The cost of living crisis and plummeting temperatures during the winter have led to many communities providing much-needed Warm Spaces and Warm Hubs.
Dozens of communal centres have opened up around the Diocese, either directly run by or supported by local churches. They offer a warm, welcoming and friendly environment where hot soup and other refreshments are served. In some cases there’s more, from free wi-fi to a baby and toddler group, an after-school club for 11-16 year olds and even a clothes swapping service. But essentially, our churches and their communities have provided a safe haven, a place for anyone who needs it, whether they’re living in isolation, struggling with living costs or seeking support from other people.
At Embleton, near Alnwick, the Parish Room which stands in front of the village’s Church of the Holy Trinity, is a hive of activity every Monday, with hot, homemade soup and crusty bread providing the sustenance for strong community relations.
Speaking to those who attend really hits home the core reasons why such an offering is essential.
“I think we’d be lost without it,” said Vivien Wilson, who swapped urban Northamptonshire for rural life at Embleton. “It’s a wonderful service and it really is a big community thing.
“At this time of year, with cold, dark mornings and evenings, it’s important to give people the opportunity to come together during the day. We can talk, make sure everyone is all right and has access to all they need.”
Vivien said the service is a community hub. Establishing new friends at the Parish Hall gives strength in numbers, helping to ensure everyone is accounted for in times of emergency, such as adverse weather and power cuts.
“We sit and eat soup but really there’s much more to it than that,” stressed Vivien, now retired, who previously worked as a long-distance lorry driver. “It’s a great way to meet people and make friends.”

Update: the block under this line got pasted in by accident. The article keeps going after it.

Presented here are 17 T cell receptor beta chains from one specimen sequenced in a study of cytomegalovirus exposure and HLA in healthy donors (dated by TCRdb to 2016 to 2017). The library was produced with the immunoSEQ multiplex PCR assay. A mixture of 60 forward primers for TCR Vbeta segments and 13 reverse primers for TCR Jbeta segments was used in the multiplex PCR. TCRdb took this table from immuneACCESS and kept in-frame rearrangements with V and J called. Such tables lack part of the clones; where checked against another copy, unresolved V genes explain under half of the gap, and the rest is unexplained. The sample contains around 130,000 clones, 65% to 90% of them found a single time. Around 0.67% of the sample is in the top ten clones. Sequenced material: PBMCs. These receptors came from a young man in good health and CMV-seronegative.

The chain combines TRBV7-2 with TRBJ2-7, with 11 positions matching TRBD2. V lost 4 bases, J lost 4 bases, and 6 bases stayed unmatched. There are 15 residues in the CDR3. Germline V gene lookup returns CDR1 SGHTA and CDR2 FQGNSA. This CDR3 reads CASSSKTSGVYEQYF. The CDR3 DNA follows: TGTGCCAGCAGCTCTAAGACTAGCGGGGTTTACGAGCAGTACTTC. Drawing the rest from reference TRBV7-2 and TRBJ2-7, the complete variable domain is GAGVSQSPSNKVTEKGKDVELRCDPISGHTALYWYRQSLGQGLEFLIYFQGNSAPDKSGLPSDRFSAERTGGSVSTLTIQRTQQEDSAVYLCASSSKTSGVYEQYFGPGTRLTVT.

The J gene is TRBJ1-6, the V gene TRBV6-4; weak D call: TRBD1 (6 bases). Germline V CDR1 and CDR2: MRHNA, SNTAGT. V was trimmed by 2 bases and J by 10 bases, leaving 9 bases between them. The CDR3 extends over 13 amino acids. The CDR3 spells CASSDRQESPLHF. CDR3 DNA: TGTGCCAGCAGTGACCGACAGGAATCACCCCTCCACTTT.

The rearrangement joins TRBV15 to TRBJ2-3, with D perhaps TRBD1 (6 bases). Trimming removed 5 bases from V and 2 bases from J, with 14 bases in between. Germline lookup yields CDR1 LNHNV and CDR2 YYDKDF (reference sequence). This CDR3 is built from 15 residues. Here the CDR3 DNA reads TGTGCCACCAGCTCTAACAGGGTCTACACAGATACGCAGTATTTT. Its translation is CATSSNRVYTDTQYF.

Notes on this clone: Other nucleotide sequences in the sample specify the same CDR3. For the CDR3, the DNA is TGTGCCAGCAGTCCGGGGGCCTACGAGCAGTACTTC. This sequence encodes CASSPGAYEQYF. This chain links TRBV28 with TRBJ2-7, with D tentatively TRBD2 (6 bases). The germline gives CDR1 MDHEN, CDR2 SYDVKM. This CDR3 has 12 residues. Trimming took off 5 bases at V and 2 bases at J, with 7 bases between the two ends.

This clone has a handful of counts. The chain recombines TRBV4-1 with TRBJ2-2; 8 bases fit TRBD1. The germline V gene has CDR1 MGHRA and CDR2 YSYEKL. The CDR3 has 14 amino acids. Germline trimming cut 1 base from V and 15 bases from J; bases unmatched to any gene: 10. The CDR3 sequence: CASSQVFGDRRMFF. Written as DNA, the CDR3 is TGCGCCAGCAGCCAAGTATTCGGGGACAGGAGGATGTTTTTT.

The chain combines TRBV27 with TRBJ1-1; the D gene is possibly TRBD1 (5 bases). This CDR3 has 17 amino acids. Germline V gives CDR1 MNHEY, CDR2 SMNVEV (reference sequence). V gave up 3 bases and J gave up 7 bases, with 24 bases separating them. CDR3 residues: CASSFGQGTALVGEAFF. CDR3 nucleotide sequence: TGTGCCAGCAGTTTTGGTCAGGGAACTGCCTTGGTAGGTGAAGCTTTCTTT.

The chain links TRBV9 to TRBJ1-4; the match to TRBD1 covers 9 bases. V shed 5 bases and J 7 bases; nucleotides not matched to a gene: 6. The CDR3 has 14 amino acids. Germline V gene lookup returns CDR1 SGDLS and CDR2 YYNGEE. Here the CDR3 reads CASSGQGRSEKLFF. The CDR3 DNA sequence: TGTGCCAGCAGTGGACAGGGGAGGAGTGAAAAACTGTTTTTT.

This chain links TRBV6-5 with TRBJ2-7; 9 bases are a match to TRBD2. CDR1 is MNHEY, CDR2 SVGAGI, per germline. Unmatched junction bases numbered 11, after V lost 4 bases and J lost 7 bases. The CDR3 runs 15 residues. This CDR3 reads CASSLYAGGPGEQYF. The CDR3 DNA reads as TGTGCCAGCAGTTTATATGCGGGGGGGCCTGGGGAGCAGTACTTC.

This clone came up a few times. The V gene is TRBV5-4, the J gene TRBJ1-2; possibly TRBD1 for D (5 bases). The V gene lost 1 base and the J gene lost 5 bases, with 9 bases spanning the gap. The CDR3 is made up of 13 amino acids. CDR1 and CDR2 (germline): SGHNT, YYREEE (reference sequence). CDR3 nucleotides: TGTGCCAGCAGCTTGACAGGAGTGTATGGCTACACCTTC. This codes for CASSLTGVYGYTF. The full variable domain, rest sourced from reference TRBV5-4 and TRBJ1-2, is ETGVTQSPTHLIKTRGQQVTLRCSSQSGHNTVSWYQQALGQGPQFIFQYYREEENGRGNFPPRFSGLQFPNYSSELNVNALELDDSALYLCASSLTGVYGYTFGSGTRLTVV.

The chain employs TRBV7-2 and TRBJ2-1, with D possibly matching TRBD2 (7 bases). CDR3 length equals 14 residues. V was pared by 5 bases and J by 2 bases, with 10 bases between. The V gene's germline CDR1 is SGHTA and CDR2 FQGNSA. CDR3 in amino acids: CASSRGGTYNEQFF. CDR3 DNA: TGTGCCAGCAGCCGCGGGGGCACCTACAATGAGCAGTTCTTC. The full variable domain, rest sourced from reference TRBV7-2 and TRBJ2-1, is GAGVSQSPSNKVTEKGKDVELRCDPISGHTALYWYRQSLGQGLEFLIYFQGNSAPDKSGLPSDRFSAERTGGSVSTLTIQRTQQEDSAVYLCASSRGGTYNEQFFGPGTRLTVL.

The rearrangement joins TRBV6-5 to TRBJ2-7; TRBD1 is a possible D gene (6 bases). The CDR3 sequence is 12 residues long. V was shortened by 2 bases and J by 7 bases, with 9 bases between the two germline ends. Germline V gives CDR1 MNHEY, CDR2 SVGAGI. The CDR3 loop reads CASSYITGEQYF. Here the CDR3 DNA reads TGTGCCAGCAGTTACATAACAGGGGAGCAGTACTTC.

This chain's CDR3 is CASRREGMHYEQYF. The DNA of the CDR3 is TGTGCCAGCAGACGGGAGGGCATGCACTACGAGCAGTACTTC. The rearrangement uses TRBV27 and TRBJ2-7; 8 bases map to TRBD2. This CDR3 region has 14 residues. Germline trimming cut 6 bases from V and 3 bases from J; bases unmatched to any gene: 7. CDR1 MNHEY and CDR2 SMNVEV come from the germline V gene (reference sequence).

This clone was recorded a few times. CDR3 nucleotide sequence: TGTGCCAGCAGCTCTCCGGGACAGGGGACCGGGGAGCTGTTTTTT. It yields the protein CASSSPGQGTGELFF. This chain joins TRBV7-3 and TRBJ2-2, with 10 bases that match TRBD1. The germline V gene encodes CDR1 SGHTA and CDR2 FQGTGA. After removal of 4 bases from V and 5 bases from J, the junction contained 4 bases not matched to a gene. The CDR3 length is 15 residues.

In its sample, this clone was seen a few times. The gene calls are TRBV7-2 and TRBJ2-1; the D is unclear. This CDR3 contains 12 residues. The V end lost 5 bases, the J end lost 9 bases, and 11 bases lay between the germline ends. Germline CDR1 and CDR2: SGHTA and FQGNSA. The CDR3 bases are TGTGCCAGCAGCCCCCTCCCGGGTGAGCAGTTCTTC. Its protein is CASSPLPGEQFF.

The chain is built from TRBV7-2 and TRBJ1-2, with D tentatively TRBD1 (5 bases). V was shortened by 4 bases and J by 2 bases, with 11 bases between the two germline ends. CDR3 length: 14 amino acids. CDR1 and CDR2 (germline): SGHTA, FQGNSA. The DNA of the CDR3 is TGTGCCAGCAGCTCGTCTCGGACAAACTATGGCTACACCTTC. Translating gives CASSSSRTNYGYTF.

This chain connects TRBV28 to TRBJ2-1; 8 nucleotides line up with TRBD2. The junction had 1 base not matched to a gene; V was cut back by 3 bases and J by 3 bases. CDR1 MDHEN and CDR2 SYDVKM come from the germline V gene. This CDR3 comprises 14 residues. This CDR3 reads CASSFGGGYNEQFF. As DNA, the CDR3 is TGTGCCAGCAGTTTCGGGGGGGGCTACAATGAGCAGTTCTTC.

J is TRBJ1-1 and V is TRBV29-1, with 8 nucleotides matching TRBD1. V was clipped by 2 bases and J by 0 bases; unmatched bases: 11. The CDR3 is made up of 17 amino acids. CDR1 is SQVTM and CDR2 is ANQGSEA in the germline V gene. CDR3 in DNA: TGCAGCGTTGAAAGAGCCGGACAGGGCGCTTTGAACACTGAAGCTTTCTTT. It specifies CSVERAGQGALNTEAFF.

The service at the Parish Room in Embleton came about because a Warm Hub was already established in the community, with offerings at both Mandell’s Coffee Pot and the Dunstanburgh Castle Hotel.
The offering, from 11am to 2pm on Mondays, started at the end of October 2022, complementing services at the other venues at other times of the week.
It was established by community volunteer Janet Murphy, the sister of local vicar, the Revd Alison Hardy, and fellow volunteer Christine Hunter. Funding was made available for a soup kettle and other essentials, including the cost of electricity.
“It really has been appreciated by the community,” said Janet. “Not only can we cater for those who come along on the day, we can also identify other people who are perhaps living in isolation and are unable to get here, so we can deliver soup to those people in the village and surrounding areas.”
Jean Barlow regularly attends from neighbouring village Christon Bank. “I live alone,” she said, “so to come along to the Parish Hall enables me to see different people. That interaction with others means a lot to me. I greatly value this service.”
Two choices of soup are available each Monday at the Parish Hall. Take out cups are available and the organisers are keen to stress that everyone is welcome. There are also links to Age UK to ensure people who need it get access to other essential services.
Find your nearest Warm Space in our Diocese.